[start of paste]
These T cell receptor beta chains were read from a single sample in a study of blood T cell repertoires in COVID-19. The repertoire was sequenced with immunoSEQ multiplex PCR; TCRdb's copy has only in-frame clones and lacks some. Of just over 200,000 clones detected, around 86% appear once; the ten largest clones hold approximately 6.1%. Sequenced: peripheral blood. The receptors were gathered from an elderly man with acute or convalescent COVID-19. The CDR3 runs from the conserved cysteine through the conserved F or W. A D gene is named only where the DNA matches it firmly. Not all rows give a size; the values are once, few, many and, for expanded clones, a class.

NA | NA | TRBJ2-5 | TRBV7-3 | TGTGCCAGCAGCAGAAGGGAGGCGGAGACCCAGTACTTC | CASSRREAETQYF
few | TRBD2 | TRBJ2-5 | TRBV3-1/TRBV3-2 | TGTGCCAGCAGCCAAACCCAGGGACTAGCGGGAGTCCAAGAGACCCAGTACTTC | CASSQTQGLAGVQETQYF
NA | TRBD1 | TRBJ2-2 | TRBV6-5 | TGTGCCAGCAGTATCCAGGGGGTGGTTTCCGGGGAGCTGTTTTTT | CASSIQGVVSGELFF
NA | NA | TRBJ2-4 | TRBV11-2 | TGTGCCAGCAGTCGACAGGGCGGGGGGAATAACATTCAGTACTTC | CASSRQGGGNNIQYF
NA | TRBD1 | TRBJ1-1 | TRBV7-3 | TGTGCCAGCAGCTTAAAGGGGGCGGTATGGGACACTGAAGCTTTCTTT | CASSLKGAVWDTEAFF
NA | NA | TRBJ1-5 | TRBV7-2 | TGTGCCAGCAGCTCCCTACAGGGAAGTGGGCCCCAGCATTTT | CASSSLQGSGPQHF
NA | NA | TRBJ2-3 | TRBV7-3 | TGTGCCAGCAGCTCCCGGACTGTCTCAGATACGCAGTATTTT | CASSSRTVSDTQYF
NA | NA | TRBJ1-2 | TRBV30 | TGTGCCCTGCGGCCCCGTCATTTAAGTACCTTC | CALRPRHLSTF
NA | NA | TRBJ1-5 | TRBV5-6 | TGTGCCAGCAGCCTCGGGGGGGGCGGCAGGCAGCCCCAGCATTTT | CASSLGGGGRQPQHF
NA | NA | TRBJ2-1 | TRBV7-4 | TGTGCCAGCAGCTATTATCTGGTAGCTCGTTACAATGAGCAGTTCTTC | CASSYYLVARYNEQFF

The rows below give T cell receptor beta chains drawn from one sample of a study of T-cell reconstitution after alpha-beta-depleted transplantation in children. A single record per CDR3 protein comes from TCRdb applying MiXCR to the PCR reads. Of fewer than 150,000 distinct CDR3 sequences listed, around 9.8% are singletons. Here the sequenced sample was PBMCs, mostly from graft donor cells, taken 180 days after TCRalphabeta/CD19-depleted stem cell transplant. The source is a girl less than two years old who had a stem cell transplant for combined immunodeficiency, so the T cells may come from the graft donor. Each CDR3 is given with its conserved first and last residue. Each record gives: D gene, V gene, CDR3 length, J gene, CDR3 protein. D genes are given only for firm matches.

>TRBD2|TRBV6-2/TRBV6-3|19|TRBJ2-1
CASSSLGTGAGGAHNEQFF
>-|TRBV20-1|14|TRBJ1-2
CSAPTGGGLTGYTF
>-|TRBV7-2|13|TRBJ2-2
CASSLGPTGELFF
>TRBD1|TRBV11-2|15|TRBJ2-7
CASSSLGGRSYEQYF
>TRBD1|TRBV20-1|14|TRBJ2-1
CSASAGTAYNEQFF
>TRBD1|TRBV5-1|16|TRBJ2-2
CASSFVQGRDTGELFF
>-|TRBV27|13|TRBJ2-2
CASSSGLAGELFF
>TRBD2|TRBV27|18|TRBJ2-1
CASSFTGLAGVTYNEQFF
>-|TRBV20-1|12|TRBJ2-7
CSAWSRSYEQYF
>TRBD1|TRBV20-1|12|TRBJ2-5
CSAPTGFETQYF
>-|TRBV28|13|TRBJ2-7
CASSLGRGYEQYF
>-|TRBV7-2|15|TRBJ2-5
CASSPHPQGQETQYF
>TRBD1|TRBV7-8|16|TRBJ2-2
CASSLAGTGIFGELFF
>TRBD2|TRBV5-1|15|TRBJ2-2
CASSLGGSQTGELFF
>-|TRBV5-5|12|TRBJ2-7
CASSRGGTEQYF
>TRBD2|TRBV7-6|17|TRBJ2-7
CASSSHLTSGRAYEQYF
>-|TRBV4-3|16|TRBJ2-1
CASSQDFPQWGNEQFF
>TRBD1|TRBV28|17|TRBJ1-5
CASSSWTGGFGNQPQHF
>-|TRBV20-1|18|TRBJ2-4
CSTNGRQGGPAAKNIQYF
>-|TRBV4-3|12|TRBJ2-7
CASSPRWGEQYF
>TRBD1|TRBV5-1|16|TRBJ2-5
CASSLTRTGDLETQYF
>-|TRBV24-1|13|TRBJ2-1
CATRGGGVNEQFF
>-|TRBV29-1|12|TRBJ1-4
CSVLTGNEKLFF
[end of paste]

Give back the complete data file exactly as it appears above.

These T cell receptor beta chains were read from a single sample in a study of blood T cell repertoires in COVID-19. The repertoire was sequenced with immunoSEQ multiplex PCR; TCRdb's copy has only in-frame clones and lacks some. Of just over 200,000 clones detected, around 86% appear once; the ten largest clones hold approximately 6.1%. Sequenced: peripheral blood. The receptors were gathered from an elderly man with acute or convalescent COVID-19. The CDR3 runs from the conserved cysteine through the conserved F or W. A D gene is named only where the DNA matches it firmly. Not all rows give a size; the values are once, few, many and, for expanded clones, a class.

NA | NA | TRBJ2-5 | TRBV7-3 | TGTGCCAGCAGCAGAAGGGAGGCGGAGACCCAGTACTTC | CASSRREAETQYF
few | TRBD2 | TRBJ2-5 | TRBV3-1/TRBV3-2 | TGTGCCAGCAGCCAAACCCAGGGACTAGCGGGAGTCCAAGAGACCCAGTACTTC | CASSQTQGLAGVQETQYF
NA | TRBD1 | TRBJ2-2 | TRBV6-5 | TGTGCCAGCAGTATCCAGGGGGTGGTTTCCGGGGAGCTGTTTTTT | CASSIQGVVSGELFF
NA | NA | TRBJ2-4 | TRBV11-2 | TGTGCCAGCAGTCGACAGGGCGGGGGGAATAACATTCAGTACTTC | CASSRQGGGNNIQYF
NA | TRBD1 | TRBJ1-1 | TRBV7-3 | TGTGCCAGCAGCTTAAAGGGGGCGGTATGGGACACTGAAGCTTTCTTT | CASSLKGAVWDTEAFF
NA | NA | TRBJ1-5 | TRBV7-2 | TGTGCCAGCAGCTCCCTACAGGGAAGTGGGCCCCAGCATTTT | CASSSLQGSGPQHF
NA | NA | TRBJ2-3 | TRBV7-3 | TGTGCCAGCAGCTCCCGGACTGTCTCAGATACGCAGTATTTT | CASSSRTVSDTQYF
NA | NA | TRBJ1-2 | TRBV30 | TGTGCCCTGCGGCCCCGTCATTTAAGTACCTTC | CALRPRHLSTF
NA | NA | TRBJ1-5 | TRBV5-6 | TGTGCCAGCAGCCTCGGGGGGGGCGGCAGGCAGCCCCAGCATTTT | CASSLGGGGRQPQHF
NA | NA | TRBJ2-1 | TRBV7-4 | TGTGCCAGCAGCTATTATCTGGTAGCTCGTTACAATGAGCAGTTCTTC | CASSYYLVARYNEQFF

The rows below give T cell receptor beta chains drawn from one sample of a study of T-cell reconstitution after alpha-beta-depleted transplantation in children. A single record per CDR3 protein comes from TCRdb applying MiXCR to the PCR reads. Of fewer than 150,000 distinct CDR3 sequences listed, around 9.8% are singletons. Here the sequenced sample was PBMCs, mostly from graft donor cells, taken 180 days after TCRalphabeta/CD19-depleted stem cell transplant. The source is a girl less than two years old who had a stem cell transplant for combined immunodeficiency, so the T cells may come from the graft donor. Each CDR3 is given with its conserved first and last residue. Each record gives: D gene, V gene, CDR3 length, J gene, CDR3 protein. D genes are given only for firm matches.

>TRBD2|TRBV6-2/TRBV6-3|19|TRBJ2-1
CASSSLGTGAGGAHNEQFF
>-|TRBV20-1|14|TRBJ1-2
CSAPTGGGLTGYTF
>-|TRBV7-2|13|TRBJ2-2
CASSLGPTGELFF
>TRBD1|TRBV11-2|15|TRBJ2-7
CASSSLGGRSYEQYF
>TRBD1|TRBV20-1|14|TRBJ2-1
CSASAGTAYNEQFF
>TRBD1|TRBV5-1|16|TRBJ2-2
CASSFVQGRDTGELFF
>-|TRBV27|13|TRBJ2-2
CASSSGLAGELFF
>TRBD2|TRBV27|18|TRBJ2-1
CASSFTGLAGVTYNEQFF
>-|TRBV20-1|12|TRBJ2-7
CSAWSRSYEQYF
>TRBD1|TRBV20-1|12|TRBJ2-5
CSAPTGFETQYF
>-|TRBV28|13|TRBJ2-7
CASSLGRGYEQYF
>-|TRBV7-2|15|TRBJ2-5
CASSPHPQGQETQYF
>TRBD1|TRBV7-8|16|TRBJ2-2
CASSLAGTGIFGELFF
>TRBD2|TRBV5-1|15|TRBJ2-2
CASSLGGSQTGELFF
>-|TRBV5-5|12|TRBJ2-7
CASSRGGTEQYF
>TRBD2|TRBV7-6|17|TRBJ2-7
CASSSHLTSGRAYEQYF
>-|TRBV4-3|16|TRBJ2-1
CASSQDFPQWGNEQFF
>TRBD1|TRBV28|17|TRBJ1-5
CASSSWTGGFGNQPQHF
>-|TRBV20-1|18|TRBJ2-4
CSTNGRQGGPAAKNIQYF
>-|TRBV4-3|12|TRBJ2-7
CASSPRWGEQYF
>TRBD1|TRBV5-1|16|TRBJ2-5
CASSLTRTGDLETQYF
>-|TRBV24-1|13|TRBJ2-1
CATRGGGVNEQFF
>-|TRBV29-1|12|TRBJ1-4
CSVLTGNEKLFF